From July 20 through August 2, a display of my photographs titled “In Rehearsal” will be on view in the Library of Congress’ Asian Division Reading Room, located in Room 150 of the Thomas Jefferson Building, 10 First Street S.E., Washington, D.C. The hours of the Asian Division Reading Room are 8:30 a.m. – 4:30 p.m.
Drawn from the Lia Chang Theater Portfolio in the Library’s Asian American Pacific Islander Collection, the photographs on display feature rehearsals of David Henry Hwang’s play, “ChingLish,” which premiered at the Goodman Theatre in Chicago this summer and is bound for Broadway this fall; and rehearsal shots from “Bakwas Bumbug!,” a pop opera by Samrat Chakrabarti and Sanjiv Jhaveri, which recently made its off-Broadway debut.
Select materials from the Playwrights’ Archives (AAPI Collection) will also be on view, such as original scripts by Velina Hasu Houston, Christine Toy Johnson, Jeanne Sakata and Lani Montreal.
I’ll get to see the display of my photos and select materials from the Playwrights’ Archives (AAPI Collection) when I head to Washington D.C. on July 27 for a book event to celebrate the just released “Asian American Plays for a New Generation”, a New Anthology of Asian American Plays, at noon in the Mary Pickford Theater, located on the third floor of the Library of Congress James Madison Building, 101 Independence Ave. S.E., Washington, D.C.
Sponsored by the Library’s Asian Division, editor Rick Shiomi, on behalf of co-editors Josephine Lee and Don Eitel, will discuss their new anthology “Asian American Plays for a New Generation” (Temple University Press, June 2011).
“Asian American Plays for a New Generation” features seven plays. Six of those were developed and produced by Mu Performing Arts, the Midwest’s foremost pan-Asian performing arts organization, founded in Minneapolis in 1992.
“Bahala Na” by Clarence Coo is about the relationship between a grandmother and her grandson who is gay. “Happy Valley,” by Aurorae Khoo, focuses on the plight of the Chinese in Hong Kong when the former British colony comes under Communist Chinese rule. “Asiamnesia,” by Sun Mee Chomet examines the issues facing Asian American women in theater and society. “Sia(b),” by May Lee Yang, is about a young Hmong woman understanding her own identity. “Walleye Kid, The Musical,” by Sundraya Kase, R.A. Shiomi and Kurt Miyashiro is based on the Japanese folktale, “The Peach Boy.” “Ching Chong Chinaman,” by Lauren Yee, is a comedy that explores the stereotype of Asians as “the model minority.” “Indian Cowboy,” by Zaraawar Mistry, focuses on pre- and post-9/11 life in America’s South Asian communities.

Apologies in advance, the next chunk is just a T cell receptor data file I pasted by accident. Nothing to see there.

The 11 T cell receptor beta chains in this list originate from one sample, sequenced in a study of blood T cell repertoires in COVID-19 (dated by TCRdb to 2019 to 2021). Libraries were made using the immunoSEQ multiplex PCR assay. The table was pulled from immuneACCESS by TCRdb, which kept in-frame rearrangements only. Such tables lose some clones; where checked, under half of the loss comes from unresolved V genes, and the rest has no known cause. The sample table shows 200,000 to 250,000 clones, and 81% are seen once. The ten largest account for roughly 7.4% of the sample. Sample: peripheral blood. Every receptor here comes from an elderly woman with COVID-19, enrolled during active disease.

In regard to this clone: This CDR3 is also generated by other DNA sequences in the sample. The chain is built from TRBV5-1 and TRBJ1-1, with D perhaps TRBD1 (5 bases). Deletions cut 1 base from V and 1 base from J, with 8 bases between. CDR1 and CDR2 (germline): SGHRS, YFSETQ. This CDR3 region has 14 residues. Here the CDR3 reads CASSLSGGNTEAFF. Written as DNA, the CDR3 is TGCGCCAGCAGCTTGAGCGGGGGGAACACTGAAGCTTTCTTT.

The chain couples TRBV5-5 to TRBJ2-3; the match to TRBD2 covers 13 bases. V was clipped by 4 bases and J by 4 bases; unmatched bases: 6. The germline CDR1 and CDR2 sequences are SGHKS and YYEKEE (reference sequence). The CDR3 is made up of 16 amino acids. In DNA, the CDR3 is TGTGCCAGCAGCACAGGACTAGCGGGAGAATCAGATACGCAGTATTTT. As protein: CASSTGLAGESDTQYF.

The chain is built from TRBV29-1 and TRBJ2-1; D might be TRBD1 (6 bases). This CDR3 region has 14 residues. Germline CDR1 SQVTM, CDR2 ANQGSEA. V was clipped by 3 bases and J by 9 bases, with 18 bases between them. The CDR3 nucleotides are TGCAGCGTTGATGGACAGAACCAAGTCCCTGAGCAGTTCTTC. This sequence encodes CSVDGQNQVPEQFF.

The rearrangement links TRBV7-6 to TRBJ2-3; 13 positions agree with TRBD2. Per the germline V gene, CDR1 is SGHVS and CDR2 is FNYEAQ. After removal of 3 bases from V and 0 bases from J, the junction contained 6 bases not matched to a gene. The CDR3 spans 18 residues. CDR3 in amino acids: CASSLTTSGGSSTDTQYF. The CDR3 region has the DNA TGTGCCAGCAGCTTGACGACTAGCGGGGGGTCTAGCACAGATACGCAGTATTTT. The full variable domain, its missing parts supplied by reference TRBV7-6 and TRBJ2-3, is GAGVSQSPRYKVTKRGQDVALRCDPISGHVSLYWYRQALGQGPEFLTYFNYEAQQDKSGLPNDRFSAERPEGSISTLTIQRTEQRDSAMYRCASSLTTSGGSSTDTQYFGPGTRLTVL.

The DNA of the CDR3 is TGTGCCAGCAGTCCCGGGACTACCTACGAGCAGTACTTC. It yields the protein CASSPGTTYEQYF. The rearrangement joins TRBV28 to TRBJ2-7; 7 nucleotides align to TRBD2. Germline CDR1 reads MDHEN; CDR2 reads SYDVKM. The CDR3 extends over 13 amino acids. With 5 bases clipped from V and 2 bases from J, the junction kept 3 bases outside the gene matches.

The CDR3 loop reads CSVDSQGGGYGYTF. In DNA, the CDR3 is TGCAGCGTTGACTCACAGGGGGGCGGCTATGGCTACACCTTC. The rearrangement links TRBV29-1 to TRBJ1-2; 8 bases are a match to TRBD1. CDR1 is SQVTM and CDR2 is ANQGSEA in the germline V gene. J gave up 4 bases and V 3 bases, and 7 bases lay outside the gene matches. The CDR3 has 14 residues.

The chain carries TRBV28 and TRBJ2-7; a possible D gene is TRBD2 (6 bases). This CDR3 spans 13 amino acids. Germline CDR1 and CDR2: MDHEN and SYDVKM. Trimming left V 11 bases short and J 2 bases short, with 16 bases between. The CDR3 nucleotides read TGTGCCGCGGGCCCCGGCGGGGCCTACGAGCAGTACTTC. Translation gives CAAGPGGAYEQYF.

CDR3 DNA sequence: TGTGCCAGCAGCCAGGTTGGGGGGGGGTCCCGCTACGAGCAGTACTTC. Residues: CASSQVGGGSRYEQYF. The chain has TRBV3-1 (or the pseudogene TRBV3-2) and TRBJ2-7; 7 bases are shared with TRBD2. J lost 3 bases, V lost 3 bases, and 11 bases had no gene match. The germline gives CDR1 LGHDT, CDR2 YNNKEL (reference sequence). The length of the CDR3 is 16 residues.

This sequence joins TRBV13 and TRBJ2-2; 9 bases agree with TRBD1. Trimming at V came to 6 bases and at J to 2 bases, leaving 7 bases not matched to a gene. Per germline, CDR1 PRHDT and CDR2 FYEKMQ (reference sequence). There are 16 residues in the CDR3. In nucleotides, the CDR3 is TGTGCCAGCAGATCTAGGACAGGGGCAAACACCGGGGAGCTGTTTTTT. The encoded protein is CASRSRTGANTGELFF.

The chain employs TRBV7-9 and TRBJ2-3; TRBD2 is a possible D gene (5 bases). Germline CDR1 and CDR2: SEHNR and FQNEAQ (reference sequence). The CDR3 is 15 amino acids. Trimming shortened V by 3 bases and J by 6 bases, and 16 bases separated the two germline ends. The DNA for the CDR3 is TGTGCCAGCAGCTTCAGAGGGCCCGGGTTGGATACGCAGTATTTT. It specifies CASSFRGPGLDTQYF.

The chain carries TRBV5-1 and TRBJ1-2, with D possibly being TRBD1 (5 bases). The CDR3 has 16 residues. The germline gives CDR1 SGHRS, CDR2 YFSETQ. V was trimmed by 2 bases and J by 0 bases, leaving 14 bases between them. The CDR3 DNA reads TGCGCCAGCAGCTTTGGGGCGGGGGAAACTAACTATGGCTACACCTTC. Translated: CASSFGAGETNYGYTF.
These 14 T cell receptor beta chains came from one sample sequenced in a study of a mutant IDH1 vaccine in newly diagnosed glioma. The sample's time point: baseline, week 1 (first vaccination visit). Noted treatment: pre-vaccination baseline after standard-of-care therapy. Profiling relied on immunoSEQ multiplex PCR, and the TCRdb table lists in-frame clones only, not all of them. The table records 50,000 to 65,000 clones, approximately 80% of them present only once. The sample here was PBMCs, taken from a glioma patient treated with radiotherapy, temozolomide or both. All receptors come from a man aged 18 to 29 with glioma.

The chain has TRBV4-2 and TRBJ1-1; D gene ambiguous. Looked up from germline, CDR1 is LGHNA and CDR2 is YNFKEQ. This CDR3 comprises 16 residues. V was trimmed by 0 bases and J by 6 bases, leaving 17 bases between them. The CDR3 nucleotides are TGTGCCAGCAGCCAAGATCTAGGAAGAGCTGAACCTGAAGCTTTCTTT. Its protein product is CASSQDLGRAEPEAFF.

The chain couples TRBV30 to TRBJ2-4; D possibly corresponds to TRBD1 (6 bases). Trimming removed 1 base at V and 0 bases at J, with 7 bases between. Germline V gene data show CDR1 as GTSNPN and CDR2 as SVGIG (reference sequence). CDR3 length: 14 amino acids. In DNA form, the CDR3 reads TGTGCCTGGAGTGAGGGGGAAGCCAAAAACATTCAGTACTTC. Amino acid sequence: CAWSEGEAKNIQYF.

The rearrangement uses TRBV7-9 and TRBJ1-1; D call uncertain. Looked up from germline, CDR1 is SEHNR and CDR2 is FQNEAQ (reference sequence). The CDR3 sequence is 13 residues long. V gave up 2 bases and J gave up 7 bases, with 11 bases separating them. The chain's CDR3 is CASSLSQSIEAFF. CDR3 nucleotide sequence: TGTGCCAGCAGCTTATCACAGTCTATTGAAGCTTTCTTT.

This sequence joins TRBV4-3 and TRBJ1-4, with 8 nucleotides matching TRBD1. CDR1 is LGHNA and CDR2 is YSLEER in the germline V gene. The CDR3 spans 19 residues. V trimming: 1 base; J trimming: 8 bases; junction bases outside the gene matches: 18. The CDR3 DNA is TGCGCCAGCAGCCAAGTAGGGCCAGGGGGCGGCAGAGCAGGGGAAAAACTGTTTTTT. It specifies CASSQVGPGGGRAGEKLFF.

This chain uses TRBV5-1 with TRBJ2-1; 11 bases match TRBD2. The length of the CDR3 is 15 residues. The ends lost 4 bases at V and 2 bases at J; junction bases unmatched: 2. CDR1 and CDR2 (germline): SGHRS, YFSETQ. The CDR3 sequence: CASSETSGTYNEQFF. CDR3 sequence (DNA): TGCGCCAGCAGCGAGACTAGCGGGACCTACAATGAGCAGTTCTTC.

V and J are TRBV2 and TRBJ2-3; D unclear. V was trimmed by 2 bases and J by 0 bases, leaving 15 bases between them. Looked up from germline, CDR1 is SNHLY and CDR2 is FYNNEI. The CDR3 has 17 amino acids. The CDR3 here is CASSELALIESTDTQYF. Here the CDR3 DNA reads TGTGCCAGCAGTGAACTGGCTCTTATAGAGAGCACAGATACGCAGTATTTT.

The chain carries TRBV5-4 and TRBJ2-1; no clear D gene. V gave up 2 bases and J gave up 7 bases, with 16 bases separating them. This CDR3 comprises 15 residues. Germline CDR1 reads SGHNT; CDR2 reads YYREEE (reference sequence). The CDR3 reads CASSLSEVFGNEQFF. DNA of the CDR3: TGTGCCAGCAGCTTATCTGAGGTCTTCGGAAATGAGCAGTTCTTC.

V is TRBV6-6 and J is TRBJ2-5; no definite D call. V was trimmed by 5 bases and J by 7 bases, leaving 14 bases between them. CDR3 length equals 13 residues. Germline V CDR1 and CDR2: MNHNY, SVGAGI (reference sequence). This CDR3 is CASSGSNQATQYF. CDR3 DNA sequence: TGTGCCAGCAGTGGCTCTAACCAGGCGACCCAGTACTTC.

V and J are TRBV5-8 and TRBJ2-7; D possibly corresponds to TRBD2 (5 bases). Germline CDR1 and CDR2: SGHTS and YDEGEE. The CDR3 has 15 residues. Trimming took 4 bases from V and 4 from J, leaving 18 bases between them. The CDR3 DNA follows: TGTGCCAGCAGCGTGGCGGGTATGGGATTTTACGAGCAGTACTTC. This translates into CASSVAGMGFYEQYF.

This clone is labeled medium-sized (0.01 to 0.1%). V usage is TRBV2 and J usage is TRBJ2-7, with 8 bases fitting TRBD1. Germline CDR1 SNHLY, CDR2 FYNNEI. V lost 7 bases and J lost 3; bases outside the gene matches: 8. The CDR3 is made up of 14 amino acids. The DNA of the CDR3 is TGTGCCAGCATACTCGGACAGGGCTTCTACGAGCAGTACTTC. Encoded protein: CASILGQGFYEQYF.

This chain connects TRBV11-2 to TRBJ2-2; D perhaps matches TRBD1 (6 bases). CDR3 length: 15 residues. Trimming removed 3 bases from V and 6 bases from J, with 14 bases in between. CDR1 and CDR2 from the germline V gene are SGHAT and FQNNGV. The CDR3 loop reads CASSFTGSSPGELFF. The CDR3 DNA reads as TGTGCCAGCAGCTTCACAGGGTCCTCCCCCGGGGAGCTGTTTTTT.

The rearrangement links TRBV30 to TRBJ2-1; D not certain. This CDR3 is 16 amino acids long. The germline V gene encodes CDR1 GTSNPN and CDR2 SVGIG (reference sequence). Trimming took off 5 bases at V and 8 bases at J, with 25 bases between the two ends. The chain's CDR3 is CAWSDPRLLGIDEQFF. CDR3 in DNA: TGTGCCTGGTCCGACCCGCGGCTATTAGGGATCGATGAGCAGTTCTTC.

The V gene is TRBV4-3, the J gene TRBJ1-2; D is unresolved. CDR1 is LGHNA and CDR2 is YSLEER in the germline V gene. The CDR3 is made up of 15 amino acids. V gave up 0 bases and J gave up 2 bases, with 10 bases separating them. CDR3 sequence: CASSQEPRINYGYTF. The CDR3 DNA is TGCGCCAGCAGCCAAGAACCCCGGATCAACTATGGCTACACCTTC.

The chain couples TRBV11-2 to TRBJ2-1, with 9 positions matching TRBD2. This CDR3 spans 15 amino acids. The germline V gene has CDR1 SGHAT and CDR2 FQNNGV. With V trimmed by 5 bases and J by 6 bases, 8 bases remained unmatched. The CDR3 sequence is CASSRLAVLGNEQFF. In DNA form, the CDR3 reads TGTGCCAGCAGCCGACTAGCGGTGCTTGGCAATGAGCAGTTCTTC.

The Library of Congress is a central repository for all types of Asian publications that are not broadly available at other locations in the United States. Initiated in 1869 with a gift of 10 works in 934 volumes offered to the United States by the Emperor of China, the Library’s Asian collection of more than 2 million items is the largest and most comprehensive outside of Asia. For more information about the division and its holdings, go to www.loc.gov/rr/asian/.
Founded in 1800, the Library of Congress is the nation’s oldest federal cultural institution. The Library seeks to spark imagination and creativity and to further human understanding and wisdom by providing access to knowledge through its magnificent collections, programs and exhibitions. Many of the Library’s rich resources can be accessed through its website at www.loc.gov and via interactive exhibitions on a personalized website at myLOC.gov.
July 20-August 2, 2011
Asian Division Reading Room
Thomas Jefferson Building
10 First Street S.E., Room 150
Wednesday, July 27, 2011
“Asian American Plays for a New Generation” Book Talk
Mary Pickford Theater
Library of Congress
James Madison Building
101 Independence Ave. S.E., Third Floor
Library of Congress Press Release
Other Articles by Lia Chang:
Photos: Playwright David Henry Hwang in rehearsal at the Goodman Theatre for World Premiere of Chinglish
David Henry Hwang’s Chinglish is Broadway Bound this Fall; Goodman Theatre Photo Feature
Photos: Christmas in June w/ Samrat Chakrabarti and Sanjiv Jhaveri’s “Bakwas Bumbug” at The Wild Project in NY
My portrait of “New York actor Thom Sesma’s Makeup Transformation into Scar in The Lion King” on view in HHC’s New York City: IN FOCUS, Vol. 2
Multimedia: Exclusive photos and video of Disney’s The Lion King Las Vegas -In the Makeup Chair with Thom Sesma
Lia Chang is an actor, performance and fine art botanical photographer, and an award-winning multimedia journalist.